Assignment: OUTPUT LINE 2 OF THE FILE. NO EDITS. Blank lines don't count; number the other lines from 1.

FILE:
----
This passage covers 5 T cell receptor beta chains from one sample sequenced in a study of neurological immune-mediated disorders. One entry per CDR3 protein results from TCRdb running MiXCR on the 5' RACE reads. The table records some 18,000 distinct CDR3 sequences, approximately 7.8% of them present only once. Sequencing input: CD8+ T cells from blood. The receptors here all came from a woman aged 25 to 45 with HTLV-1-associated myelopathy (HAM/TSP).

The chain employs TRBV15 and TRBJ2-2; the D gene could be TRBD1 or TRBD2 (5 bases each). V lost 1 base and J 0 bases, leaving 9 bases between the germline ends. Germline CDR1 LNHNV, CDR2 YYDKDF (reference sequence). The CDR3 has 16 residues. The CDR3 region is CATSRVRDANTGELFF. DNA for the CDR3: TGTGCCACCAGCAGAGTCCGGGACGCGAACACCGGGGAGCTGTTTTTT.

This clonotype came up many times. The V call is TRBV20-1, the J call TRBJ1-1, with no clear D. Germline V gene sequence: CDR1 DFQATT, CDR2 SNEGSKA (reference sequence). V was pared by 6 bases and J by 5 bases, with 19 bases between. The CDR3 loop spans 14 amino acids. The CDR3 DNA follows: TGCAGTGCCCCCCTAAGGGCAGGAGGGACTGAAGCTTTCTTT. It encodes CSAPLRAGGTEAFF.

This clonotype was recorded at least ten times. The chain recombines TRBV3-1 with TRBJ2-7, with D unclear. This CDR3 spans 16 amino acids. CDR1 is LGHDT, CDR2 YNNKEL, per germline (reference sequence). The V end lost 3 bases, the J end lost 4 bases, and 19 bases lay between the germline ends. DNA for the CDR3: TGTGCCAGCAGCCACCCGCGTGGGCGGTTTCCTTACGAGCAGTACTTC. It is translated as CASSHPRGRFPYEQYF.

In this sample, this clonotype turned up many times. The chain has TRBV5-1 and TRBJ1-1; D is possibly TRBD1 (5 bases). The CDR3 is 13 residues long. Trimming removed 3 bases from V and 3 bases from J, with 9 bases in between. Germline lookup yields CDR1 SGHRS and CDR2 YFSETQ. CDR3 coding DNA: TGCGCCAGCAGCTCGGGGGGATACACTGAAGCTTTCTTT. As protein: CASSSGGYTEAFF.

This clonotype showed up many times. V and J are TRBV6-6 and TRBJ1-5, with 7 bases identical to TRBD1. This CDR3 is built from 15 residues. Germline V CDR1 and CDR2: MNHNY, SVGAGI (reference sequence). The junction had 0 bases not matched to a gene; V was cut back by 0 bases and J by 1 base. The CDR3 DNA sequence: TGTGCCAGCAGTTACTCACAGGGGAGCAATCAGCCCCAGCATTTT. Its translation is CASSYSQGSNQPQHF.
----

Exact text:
The chain employs TRBV15 and TRBJ2-2; the D gene could be TRBD1 or TRBD2 (5 bases each). V lost 1 base and J 0 bases, leaving 9 bases between the germline ends. Germline CDR1 LNHNV, CDR2 YYDKDF (reference sequence). The CDR3 has 16 residues. The CDR3 region is CATSRVRDANTGELFF. DNA for the CDR3: TGTGCCACCAGCAGAGTCCGGGACGCGAACACCGGGGAGCTGTTTTTT.